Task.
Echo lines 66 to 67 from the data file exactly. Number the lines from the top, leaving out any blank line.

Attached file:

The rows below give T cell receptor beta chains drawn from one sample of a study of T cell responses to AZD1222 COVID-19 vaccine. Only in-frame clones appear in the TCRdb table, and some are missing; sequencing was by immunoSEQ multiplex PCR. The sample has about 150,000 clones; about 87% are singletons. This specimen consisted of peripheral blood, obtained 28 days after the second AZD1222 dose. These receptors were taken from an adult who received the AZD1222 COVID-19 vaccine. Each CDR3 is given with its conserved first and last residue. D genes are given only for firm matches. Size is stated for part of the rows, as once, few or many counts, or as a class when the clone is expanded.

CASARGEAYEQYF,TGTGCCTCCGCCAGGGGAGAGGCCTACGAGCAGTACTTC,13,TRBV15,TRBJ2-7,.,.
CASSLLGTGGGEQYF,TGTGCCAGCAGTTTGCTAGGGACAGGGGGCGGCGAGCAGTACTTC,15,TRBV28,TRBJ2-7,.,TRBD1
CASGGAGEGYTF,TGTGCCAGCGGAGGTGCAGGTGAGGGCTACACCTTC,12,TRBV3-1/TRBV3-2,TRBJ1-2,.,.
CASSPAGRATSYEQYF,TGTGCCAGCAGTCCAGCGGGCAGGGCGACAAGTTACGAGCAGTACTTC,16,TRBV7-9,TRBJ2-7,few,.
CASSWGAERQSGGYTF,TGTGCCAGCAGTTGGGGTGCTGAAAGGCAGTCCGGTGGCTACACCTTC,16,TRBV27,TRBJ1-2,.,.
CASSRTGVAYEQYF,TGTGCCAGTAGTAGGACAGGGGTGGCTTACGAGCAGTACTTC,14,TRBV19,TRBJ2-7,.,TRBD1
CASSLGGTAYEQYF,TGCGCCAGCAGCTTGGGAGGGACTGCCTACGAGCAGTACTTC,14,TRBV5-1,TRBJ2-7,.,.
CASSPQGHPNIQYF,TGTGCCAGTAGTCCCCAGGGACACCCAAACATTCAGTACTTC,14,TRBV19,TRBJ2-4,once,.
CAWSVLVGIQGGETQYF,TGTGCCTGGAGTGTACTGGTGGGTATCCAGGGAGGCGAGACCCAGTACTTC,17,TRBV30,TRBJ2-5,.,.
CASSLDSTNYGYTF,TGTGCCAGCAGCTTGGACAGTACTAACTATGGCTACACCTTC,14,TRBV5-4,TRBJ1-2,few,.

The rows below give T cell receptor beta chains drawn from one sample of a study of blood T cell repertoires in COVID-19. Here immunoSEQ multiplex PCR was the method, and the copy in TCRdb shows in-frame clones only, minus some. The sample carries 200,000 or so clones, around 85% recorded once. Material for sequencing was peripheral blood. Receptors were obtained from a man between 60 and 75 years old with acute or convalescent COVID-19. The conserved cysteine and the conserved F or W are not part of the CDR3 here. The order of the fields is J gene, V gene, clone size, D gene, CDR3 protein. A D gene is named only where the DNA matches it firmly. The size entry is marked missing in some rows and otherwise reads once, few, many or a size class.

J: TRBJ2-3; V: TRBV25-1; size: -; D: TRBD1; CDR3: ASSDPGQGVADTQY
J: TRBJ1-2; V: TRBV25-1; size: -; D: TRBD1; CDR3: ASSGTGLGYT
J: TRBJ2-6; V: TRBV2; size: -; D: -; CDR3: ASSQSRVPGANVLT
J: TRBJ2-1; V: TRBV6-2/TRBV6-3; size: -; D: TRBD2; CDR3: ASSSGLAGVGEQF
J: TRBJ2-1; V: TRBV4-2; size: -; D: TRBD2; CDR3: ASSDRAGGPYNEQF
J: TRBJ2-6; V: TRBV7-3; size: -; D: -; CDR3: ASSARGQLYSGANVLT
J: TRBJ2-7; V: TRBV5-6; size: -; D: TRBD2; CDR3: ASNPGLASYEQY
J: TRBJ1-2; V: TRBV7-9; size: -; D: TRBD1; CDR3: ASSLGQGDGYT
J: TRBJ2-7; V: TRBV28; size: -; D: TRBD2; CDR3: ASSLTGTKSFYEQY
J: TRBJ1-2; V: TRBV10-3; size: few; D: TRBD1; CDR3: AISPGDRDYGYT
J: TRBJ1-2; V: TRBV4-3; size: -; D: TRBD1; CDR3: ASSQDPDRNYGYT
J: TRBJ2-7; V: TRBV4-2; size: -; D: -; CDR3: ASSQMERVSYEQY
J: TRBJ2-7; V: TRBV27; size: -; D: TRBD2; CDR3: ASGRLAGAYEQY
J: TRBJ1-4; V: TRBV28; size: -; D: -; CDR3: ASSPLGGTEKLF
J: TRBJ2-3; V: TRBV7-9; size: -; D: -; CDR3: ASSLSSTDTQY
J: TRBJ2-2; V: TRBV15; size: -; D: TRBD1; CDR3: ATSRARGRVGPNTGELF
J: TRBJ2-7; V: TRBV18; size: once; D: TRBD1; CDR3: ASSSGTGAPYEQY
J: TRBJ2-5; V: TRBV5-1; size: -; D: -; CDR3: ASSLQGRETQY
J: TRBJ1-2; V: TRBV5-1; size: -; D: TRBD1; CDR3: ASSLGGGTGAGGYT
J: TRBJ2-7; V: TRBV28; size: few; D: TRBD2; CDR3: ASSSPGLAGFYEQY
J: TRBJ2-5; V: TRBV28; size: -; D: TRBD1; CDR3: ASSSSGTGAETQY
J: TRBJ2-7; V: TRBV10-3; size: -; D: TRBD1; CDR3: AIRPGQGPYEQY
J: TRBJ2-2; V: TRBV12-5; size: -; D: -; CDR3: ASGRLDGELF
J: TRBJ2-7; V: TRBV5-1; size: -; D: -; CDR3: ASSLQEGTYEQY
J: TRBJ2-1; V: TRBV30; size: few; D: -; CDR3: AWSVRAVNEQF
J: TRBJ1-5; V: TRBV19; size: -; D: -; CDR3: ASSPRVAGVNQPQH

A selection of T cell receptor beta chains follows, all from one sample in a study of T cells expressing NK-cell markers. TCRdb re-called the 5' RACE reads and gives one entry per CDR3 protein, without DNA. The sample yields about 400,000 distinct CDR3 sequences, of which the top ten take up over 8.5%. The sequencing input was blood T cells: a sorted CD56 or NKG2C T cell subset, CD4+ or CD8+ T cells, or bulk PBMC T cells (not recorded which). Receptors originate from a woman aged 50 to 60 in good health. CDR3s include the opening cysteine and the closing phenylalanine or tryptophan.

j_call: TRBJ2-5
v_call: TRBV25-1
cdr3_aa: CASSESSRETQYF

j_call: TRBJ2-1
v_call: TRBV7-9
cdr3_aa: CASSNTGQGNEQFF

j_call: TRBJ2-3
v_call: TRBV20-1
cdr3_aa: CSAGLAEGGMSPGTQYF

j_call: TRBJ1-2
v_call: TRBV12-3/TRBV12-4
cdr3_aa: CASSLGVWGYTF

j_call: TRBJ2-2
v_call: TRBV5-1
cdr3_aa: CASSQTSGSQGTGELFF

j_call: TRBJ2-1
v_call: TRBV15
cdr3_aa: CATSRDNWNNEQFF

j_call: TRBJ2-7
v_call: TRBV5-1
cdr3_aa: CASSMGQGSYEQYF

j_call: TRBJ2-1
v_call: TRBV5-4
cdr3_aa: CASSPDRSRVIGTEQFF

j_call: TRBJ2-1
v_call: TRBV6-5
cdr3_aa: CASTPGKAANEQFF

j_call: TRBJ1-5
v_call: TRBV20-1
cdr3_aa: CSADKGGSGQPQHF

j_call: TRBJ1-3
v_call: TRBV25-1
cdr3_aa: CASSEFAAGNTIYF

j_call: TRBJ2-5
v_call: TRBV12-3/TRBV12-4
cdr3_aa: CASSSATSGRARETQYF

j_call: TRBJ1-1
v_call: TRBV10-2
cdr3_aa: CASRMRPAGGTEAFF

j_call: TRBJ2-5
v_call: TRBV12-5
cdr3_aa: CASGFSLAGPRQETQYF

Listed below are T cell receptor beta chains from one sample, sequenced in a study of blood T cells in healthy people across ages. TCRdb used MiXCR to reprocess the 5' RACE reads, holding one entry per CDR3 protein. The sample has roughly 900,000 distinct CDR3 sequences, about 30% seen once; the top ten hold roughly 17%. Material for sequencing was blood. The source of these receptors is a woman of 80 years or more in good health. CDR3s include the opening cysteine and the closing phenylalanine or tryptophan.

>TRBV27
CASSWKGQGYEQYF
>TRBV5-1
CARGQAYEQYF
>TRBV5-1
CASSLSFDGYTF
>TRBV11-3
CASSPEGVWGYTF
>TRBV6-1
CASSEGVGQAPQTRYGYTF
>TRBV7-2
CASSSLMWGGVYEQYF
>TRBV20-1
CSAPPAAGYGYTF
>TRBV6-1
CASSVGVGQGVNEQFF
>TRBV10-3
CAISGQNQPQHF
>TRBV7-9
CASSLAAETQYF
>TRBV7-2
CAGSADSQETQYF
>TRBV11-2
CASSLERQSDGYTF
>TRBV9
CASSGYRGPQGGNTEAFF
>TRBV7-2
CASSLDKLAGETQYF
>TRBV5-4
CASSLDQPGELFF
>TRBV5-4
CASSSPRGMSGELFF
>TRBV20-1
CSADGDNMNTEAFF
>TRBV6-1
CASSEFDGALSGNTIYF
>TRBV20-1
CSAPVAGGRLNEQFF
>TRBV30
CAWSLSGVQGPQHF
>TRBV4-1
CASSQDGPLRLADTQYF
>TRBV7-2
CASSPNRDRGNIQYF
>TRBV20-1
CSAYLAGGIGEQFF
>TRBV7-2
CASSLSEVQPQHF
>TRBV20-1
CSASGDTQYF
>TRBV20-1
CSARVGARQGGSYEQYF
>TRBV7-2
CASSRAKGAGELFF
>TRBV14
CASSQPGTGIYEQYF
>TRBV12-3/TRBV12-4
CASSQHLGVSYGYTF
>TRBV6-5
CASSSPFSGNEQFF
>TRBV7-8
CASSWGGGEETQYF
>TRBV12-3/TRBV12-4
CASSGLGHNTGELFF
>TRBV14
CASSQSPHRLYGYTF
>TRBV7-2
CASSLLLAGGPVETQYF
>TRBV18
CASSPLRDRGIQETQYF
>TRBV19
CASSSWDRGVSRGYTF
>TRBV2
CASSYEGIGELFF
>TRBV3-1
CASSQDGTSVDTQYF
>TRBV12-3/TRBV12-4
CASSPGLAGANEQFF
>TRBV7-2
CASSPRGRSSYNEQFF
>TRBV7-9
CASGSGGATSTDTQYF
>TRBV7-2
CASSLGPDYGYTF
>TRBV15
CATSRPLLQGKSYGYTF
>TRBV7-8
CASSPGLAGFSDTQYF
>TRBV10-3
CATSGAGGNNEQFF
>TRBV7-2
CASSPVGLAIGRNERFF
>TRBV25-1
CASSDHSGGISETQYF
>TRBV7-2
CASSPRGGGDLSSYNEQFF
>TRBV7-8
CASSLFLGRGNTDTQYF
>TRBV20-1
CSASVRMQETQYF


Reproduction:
cdr3_aa: CASTPGKAANEQFF

j_call: TRBJ1-5